TAMPA, Fla. - Florida’s commissioner of education says he’ll withhold the salaries of school board members in two districts found to be in violation of the governor’s executive order banning mask mandates, but the Biden administration says the districts can draw on federal funds.
The state Board of Education ruled Tuesday that Alachua and Broward counties were not in compliance with the governor’s July 30 order because their district policies mandate masks for all students and require a doctor’s note to opt out, rather than simply a note from a parent.
Commissioner Richard Corcoran had previously warned that he was considering withholding salaries or even suspending the board members.
Calling it "unacceptable behavior" Friday, he gave them 48 hours to rethink their decisions or pay up.
"As an initial step, the Florida Department of Education will then begin to withhold from state funds, on a monthly basis, an amount equal to 1/12 of the total annual compensation of the school board members who voted to impose the unlawful mask mandates until each district demonstrates compliance," the state's notice warned.
Since Tuesday's Board of Education meeting, three more of Florida’s largest districts – Hillsborough, Miami Dade, and Palm Beach – all enacted similar policies. The state Board of Education has not yet officially reviewed those mandates, but the governor has already expressed his disapproval.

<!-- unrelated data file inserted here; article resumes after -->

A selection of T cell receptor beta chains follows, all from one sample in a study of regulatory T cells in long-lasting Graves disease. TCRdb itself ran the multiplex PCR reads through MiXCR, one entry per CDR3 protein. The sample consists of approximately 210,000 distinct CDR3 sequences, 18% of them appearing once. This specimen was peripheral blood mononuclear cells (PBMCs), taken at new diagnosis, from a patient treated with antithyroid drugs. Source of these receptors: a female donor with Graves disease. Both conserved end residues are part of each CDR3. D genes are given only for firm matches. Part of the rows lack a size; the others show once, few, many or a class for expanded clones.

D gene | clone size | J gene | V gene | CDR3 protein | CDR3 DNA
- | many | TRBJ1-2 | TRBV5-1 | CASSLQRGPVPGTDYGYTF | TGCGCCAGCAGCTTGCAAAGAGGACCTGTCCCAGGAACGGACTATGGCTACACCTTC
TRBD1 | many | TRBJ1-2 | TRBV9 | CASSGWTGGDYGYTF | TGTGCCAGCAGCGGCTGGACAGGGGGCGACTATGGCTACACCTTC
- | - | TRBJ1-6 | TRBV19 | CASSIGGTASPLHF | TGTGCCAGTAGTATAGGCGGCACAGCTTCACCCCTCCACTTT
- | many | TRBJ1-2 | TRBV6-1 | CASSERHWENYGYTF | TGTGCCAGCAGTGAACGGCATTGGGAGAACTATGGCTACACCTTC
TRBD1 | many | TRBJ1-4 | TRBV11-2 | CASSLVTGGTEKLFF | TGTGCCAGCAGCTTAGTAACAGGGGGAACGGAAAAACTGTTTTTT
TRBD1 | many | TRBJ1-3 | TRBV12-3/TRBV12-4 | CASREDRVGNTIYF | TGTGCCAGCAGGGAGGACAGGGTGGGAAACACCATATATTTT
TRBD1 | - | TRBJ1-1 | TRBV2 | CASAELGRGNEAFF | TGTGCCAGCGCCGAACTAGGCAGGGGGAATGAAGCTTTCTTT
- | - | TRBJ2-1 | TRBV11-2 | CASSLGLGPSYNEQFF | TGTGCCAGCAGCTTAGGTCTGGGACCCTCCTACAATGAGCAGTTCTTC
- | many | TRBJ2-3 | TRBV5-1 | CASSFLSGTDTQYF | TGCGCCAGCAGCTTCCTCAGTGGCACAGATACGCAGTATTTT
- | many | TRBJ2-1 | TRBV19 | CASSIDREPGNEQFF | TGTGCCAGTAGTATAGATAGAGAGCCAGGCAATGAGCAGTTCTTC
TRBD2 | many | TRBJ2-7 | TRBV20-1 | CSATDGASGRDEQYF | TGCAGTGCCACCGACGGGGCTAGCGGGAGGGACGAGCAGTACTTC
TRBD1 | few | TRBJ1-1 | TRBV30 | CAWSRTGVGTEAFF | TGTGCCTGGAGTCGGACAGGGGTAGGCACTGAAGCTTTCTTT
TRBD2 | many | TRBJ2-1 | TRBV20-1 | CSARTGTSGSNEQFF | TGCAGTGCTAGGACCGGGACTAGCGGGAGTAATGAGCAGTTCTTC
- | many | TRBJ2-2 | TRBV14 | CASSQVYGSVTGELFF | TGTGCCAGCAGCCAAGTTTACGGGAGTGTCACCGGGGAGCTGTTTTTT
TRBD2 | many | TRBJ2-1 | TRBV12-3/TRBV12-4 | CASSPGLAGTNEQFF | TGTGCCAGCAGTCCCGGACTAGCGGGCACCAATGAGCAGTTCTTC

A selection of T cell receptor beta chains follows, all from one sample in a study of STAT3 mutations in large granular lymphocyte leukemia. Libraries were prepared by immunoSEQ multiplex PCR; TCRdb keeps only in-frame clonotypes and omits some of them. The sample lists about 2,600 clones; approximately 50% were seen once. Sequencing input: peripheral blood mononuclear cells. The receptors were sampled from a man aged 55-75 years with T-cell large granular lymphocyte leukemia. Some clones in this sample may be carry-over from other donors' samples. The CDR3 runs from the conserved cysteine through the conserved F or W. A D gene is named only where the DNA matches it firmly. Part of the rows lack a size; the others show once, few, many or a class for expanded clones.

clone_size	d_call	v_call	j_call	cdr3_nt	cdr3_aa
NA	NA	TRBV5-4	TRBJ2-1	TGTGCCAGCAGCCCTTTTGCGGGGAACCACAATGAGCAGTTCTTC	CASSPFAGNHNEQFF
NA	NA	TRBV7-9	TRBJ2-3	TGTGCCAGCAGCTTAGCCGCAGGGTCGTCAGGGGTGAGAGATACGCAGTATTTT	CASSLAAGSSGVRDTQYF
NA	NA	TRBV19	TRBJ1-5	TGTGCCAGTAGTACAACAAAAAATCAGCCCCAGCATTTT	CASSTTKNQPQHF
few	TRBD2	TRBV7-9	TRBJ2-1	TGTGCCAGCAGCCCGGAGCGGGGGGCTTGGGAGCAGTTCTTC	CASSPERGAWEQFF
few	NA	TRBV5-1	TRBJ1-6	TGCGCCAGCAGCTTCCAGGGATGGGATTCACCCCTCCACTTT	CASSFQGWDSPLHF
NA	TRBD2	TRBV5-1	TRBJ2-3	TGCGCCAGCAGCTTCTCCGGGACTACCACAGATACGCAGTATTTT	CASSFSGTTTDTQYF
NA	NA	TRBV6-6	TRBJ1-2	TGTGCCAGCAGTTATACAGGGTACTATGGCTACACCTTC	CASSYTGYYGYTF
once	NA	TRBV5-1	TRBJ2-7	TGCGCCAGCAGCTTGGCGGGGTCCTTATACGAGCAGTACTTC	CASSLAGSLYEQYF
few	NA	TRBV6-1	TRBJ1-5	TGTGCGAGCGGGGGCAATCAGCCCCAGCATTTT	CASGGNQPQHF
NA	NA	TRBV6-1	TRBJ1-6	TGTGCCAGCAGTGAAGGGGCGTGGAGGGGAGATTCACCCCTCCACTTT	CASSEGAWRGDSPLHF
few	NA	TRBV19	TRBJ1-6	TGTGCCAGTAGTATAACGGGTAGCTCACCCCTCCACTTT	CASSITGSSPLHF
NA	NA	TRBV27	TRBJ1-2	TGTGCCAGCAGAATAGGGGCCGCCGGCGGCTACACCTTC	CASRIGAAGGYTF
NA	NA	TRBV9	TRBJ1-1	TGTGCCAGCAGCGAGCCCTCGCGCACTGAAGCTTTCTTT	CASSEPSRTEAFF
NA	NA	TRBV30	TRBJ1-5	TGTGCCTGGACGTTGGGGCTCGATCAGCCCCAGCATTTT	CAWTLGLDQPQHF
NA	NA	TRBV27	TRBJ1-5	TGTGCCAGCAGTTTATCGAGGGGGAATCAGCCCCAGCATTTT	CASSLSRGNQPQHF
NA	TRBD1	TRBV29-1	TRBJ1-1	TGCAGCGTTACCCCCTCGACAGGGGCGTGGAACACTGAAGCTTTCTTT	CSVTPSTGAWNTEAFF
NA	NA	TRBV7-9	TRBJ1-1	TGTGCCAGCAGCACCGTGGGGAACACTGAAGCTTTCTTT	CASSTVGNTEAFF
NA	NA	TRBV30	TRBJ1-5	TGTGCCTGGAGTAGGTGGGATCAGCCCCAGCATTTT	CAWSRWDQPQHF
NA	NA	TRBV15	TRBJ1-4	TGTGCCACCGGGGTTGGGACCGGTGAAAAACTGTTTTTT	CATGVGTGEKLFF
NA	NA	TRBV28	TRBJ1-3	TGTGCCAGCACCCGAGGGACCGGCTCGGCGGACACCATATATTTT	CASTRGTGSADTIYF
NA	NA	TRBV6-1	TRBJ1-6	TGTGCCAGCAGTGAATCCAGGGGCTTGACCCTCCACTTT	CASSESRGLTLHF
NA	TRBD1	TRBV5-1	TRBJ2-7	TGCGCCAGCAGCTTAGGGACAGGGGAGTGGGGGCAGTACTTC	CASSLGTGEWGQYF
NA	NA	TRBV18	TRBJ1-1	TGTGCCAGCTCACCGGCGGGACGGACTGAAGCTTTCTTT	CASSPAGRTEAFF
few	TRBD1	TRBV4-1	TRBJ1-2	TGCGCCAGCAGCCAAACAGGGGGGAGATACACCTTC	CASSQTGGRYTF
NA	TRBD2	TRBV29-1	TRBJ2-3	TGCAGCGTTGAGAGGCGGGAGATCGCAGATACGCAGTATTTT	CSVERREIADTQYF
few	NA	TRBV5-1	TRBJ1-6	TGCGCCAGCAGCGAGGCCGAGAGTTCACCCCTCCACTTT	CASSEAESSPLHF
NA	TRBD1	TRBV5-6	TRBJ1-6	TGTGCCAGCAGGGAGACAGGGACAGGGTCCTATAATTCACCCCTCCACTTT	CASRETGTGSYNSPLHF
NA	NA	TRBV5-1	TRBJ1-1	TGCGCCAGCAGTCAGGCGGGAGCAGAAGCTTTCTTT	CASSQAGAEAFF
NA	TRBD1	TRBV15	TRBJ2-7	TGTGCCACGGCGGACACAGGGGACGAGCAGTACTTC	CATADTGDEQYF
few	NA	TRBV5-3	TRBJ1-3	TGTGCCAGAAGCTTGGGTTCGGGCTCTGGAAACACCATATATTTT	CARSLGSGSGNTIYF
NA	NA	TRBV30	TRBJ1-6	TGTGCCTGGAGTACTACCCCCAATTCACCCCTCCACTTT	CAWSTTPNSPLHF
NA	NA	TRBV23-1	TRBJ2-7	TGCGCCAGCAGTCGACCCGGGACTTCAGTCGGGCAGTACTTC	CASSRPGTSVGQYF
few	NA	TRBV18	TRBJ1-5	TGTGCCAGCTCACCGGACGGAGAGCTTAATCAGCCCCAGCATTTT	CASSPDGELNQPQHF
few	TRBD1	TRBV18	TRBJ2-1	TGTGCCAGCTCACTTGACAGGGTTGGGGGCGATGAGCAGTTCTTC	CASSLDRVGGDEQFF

"There are parents who are sending their kids to school in ways that they thought were the most healthy for their kids, particularly these little kids -- kindergartners, first graders," Gov. Ron DeSantis said Thursday. "And they basically took that away from the parents. And so my view is that the parents understand what's best for their kids."
Hillsborough County’s mask mandate is set to expire in 30 days, assuming the district’s quarantine numbers get to an acceptable level. As of Friday, over 13,000 students and staff were stuck at home because of exposure to the virus.
While debating their mandate Wednesday, the board discussed the possible ramifications from the state but ultimately voted 5-2 in favor.
"If we’re just asking for a 30-day protective measure, isn’t that the least that we can do for our children?" Board Chair Lynn Gray asked. "If it saves one life, 10 hospitalizations, isn’t that the least we can do?"
"I think this executive order really needs an interpretation by our judicial system to figure out whether this falls under state law or whether or not this is actual law," board member Jessica Vaughn agreed. "So I don’t necessarily appreciate people saying that by putting the health and safety of our students first and our staff members, that that is an admission of breaking the law."
The Biden administration had already suggested sending federal funds to compensate local districts that have state funding withheld. The White House also said states banning mask mandates in schools could face civil rights investigations.
"We stand ready to assist any district facing repercussions for imposing CDC-recommended COVID-19 prevention strategies that will protect the health and safety of students, educators, and staff. To that end, we've also made clear to district leaders that any financial penalties imposed by the state can be addressed immediately using CARES, CRRSA, or American Rescue Plan funds," U.S. Secretary of Education Miguel Cardona wrote Friday afternoon. "Today, I also spoke directly to the superintendents of Broward and Alachua County schools to reassure them that the president and his administration stand with them and with all educators who put student and staff health and education first."
According to the Florida School Boards Association, the school board member salary in Alachua County was $38,091 for the 2017-2018 school year, the most recent available. Broward's salary was $44,443.